There is a remarkable discrepancy between the focal and often relatively mild glandular involvement in form of adenitis (with pathological focus score values ⩾1 often affecting less than 10% of the total area, except in far advanced end stage cases) and the considerably decreased salivary flow (⩽0.1 ml/ml of whole resting salivary flow—that is, about only 10% of the normal salivary production). One explanation, which has recently been put forward, is that this autoimmune disorder as such or as a result of focal adenitis leads to vasoneural dysregulation and injury of the peripheral nerve fibres and thus to diminished salivary flow and atrophy of the acinar cells.6 ,7 It has been widely accepted that normal salivary flow is under neural regulation: parasympathetic stimulation increases salivary flow, whereas stressful stimuli decrease it via central sympathetic activation.8 Accordingly, a parasympathomimetic drug, pilocarpine, has been found useful in the treatment of dry mouth9-12 and electrostimulation, which augments normal physiological salivary reflexes, stimulates production of saliva in SS.13 The aim of the study was therefore to measure the salivary content of vasoactive intestinal peptide (VIP) and neuropeptide Y (NPY), which in labial salivary glands are found mainly in the parasympathetic and sympathetic arm, respectively, of the autonomic nervous system. Activity of the autonomic nervous system is influenced by the somatic well being, in particular by the degree of stress.14 In fact, dry mouth associated with depression and anxiety or the treatment with psychotropic drugs (with anticholinergic side effects), or both, is one of the most important differential diagnostic alternatives in Sjögren’s syndrome clinics. We therefore also aimed to measure stress by using a modified Jenkins Activity Survey (JAS) to correlate it with the degree of sympathetic and parasympathetic activity.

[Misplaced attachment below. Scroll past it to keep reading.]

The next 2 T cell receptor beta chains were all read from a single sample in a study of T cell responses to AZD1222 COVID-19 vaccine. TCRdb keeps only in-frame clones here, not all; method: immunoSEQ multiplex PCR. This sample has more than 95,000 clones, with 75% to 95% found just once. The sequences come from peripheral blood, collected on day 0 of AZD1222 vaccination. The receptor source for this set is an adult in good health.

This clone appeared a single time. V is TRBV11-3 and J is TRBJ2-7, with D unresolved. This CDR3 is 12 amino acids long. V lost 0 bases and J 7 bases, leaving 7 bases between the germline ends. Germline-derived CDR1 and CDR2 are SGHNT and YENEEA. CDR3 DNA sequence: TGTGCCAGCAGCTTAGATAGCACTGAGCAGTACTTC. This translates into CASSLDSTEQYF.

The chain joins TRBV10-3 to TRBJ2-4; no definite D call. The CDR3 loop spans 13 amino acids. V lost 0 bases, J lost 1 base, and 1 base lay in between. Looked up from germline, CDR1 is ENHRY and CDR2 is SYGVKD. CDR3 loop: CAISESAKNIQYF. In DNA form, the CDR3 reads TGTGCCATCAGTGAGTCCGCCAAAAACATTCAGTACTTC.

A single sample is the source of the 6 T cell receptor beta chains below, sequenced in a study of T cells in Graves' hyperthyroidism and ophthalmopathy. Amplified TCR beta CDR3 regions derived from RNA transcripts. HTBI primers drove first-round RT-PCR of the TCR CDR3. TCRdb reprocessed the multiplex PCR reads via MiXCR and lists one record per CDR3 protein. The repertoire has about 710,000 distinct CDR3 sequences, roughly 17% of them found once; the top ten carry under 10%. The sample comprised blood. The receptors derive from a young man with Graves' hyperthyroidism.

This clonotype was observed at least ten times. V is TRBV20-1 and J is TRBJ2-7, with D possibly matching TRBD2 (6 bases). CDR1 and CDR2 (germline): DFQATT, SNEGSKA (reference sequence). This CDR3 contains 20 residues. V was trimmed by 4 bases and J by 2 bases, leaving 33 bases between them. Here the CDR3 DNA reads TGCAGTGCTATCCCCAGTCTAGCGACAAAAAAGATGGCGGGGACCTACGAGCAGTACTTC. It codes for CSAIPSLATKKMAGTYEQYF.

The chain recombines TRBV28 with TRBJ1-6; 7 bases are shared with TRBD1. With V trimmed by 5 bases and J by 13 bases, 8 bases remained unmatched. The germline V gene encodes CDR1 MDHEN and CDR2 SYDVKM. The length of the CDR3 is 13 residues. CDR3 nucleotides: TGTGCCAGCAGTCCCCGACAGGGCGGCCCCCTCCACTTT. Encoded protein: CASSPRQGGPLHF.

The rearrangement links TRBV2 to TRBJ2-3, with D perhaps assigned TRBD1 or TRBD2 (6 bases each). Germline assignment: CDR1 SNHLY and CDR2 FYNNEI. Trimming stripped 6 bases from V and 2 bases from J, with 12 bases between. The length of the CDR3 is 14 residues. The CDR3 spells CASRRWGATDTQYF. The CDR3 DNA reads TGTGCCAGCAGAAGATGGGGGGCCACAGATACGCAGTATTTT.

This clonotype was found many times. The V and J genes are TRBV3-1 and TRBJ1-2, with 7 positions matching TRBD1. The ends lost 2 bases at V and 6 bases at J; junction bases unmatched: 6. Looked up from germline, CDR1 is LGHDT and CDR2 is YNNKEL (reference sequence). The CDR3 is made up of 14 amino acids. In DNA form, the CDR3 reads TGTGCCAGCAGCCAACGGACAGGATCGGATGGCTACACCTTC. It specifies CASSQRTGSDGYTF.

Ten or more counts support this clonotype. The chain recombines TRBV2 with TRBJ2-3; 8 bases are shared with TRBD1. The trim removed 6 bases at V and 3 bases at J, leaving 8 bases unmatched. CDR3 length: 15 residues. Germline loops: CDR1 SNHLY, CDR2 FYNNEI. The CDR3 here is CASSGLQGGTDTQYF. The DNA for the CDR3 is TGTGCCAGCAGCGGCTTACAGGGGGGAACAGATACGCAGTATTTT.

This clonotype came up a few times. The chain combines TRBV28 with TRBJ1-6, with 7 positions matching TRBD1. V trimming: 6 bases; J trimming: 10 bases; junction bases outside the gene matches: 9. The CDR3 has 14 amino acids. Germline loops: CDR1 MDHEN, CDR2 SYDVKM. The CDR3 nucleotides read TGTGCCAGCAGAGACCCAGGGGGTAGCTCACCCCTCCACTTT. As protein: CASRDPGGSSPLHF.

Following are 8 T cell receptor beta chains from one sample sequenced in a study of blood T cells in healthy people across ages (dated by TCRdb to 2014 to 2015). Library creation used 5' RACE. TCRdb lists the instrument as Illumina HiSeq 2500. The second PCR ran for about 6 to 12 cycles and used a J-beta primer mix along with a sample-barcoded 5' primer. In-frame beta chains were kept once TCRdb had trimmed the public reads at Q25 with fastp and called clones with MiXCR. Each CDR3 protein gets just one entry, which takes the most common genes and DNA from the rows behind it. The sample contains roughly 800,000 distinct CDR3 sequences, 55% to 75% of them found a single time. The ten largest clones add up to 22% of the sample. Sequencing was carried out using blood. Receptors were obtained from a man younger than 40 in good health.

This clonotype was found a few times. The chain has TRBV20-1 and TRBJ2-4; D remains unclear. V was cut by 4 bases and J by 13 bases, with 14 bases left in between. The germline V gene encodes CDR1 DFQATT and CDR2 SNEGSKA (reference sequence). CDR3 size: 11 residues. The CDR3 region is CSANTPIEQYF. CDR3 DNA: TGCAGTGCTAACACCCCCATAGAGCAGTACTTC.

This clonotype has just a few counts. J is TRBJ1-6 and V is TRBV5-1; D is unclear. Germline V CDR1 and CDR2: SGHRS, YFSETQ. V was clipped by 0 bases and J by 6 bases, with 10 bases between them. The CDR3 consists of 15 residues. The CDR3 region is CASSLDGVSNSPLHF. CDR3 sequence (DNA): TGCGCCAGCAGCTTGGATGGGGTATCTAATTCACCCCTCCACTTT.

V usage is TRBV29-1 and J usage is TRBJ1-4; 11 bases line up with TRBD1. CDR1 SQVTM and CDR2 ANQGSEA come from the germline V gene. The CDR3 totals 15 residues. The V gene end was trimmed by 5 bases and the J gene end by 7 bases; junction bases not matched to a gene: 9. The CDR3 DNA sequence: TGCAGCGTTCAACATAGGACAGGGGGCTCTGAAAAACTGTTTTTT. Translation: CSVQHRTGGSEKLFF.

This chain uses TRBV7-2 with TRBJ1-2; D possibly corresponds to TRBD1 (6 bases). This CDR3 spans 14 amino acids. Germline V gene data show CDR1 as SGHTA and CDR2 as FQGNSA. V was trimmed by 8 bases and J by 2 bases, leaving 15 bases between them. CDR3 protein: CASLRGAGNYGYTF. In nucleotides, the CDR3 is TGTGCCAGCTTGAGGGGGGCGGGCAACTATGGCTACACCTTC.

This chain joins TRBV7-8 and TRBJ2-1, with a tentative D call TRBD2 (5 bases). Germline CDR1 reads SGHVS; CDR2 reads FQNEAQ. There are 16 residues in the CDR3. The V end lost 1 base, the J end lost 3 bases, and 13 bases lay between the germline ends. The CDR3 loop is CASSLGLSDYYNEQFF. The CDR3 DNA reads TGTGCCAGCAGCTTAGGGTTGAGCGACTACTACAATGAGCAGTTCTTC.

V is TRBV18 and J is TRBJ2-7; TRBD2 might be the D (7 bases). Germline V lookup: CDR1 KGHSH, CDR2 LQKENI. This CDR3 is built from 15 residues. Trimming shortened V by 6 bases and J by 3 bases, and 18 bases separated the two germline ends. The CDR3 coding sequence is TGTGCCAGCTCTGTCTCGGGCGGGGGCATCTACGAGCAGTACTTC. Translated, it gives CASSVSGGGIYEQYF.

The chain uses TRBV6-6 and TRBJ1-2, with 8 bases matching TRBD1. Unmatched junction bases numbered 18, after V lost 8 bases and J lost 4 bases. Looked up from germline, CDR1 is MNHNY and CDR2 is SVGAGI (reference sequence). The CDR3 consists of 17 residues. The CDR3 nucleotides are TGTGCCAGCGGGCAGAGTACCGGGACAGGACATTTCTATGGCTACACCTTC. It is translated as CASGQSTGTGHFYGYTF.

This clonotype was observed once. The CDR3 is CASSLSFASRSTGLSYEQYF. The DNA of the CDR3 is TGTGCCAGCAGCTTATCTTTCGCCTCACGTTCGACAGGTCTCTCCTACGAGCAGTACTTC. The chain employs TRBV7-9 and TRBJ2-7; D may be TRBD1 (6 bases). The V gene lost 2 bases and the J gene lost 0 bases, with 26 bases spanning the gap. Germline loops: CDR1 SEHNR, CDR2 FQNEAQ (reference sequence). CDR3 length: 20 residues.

Twelve female patients with chronic established SS were studied; all fulfilled the European Classification Criteria for SS.5 Primary SS was diagnosed if any four of the six classification criteria are fulfilled. Secondary SS is diagnosed if there is a positive response to items 1 or 2 (ocular symptoms or oral symptoms), plus a positive response to at least two items from among 3, 4, and 5 (ocular signs, histopathological features, salivary gland involvement). In both cases, the adequate exclusions (sarcoidosis, lymphoma, aquired immunodeficiency syndrome and graft versus host disease) were done. Ten healthy female volunteers served as controls.

The average age of the SS patients was 47.5 (range 21–59) years. The duration of the SS was on average 8.6 (range 1–17) years. All the patients were non-smokers. Five of the patients were married, three unmarried, and four divorced. Three of them worked in a white collar profession, four in a blue collar profession, one was a college student, and four were retired because of the disease.